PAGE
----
The chemical massacre in Eastern Ghouta in August 2013 was not only notable for its scale of devastation and the use of weapons of mass destruction, but also because it created a day that seemingly never ended. It started at sunrise, just a few hours after the massacre, and in many ways, it feels like it hasn’t ended even now, nine years later.

We are, in a sense, still trapped in that day – a day of collecting bodies, notifying families, paying respects, mourning, anger, and disbelief. It has been a day that aged adults prematurely, saw children born seemingly old before their time, and witnessed many men and women pass away while waiting for change. These nine years have felt Sisyphean: people tire from repeatedly explaining the international betrayal that followed the massacre, yet they can’t stop discussing it. Some believe commemorating the massacre is a painful, futile exercise, yet find it unbearable not to remember. It’s as if time itself has spiraled endlessly within that single day.

It almost feels like nature itself paused after the massacre. Everything seemed to freeze, with no law, be it the laws of thermodynamics or international humanitarian law, capable of addressing this stagnation. This curse of time feels like something out of a science fiction novel – it refuses to be relegated to the past. The world has moved on since August 21, 2013, but the massacre remains a wound in the present, festering, bleeding, and unhealed. What future can unfold from such a time? Our only hope is for this interminable day to finally become part of the past, even if that brings its own set of confusions, questions, and conflicts. Given our circumstances, even this small step feels significant.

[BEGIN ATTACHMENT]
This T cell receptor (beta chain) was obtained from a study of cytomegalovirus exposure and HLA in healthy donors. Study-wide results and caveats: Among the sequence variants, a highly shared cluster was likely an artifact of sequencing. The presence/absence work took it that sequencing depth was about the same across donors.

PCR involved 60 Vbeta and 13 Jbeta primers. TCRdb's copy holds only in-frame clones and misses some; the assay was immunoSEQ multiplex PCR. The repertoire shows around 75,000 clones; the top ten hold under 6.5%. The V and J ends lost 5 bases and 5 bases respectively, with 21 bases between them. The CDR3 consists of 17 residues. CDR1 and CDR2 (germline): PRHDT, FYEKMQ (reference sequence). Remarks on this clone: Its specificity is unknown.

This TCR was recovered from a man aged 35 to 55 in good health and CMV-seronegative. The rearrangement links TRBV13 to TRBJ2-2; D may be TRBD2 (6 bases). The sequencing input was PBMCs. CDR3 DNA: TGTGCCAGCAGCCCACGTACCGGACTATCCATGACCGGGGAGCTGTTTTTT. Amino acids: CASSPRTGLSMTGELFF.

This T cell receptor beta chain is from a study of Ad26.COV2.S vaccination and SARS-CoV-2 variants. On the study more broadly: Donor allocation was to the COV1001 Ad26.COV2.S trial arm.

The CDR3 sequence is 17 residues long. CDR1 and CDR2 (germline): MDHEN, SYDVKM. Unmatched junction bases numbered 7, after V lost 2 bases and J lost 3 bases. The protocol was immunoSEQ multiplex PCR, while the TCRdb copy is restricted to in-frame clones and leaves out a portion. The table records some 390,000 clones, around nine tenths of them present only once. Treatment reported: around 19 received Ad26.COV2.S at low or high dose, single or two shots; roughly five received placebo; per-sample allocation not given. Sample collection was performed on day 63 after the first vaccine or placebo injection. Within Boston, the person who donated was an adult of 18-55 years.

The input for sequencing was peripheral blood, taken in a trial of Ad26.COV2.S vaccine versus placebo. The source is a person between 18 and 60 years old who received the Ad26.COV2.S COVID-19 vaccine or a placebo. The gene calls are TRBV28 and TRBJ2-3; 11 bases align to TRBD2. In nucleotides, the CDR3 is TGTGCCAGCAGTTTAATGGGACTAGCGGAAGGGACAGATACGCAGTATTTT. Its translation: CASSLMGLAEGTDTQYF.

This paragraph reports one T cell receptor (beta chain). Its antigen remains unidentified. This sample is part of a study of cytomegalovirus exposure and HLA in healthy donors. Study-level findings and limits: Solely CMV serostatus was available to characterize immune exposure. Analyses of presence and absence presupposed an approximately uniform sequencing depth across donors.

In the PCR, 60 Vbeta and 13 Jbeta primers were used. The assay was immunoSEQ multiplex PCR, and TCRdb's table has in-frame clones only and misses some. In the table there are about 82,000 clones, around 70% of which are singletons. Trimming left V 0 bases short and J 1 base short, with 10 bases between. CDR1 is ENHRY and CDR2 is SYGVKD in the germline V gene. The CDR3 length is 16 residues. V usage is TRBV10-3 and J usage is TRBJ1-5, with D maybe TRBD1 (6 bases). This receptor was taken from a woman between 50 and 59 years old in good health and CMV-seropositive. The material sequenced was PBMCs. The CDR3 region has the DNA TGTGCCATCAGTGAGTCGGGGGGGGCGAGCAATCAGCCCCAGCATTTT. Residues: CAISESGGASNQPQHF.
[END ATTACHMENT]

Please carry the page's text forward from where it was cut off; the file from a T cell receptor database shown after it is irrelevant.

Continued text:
We can’t expect the day after the massacre to conclude anytime soon. In fact, all signs, whether Syrian, regional, or international, suggest that this perpetual “Syrian day” is only deepening. Moreover, there’s a “global day” that has also become a prisoner to itself, mired in political, economic, environmental struggles, and, most crucially, a crisis in values. Is there any way out that doesn’t involve a complete salvation? What is life without hope? A possible approach to these daunting questions might be to recognize that just because the major overarching issues of the Syrian crisis are at a standstill, it doesn’t mean every avenue for improving life, even marginally, is blocked. We need to start viewing daily life as a platform for political action, not just for charity. Our focus should be on how we can make the days a bit more bearable for Syrian men and women, particularly the most vulnerable, without waiting for grand solutions to all our problems. How do we find moments of relief in this overwhelming despair?

Each day that is slightly less difficult for Syrians than the previous one is akin to the storming of the Bastille. Issues like economic stability, health, and education are paramount, and their importance extends far beyond mere charitable efforts funded by donations or carried out by individuals or small groups. Daily life is a battleground for political action, not in distant forums like Astana or Geneva, but on every street where there is a Syrian man or woman, both inside and outside the country. Long-term, sustained political engagement is crucial, and kindness is a vital starting point.

As we mark the ninth anniversary of that fateful day, its end remains uncertain. The burden it represents may continue to be overwhelming, but perhaps, with time and effort – even if just slightly – its grip will begin to loosen.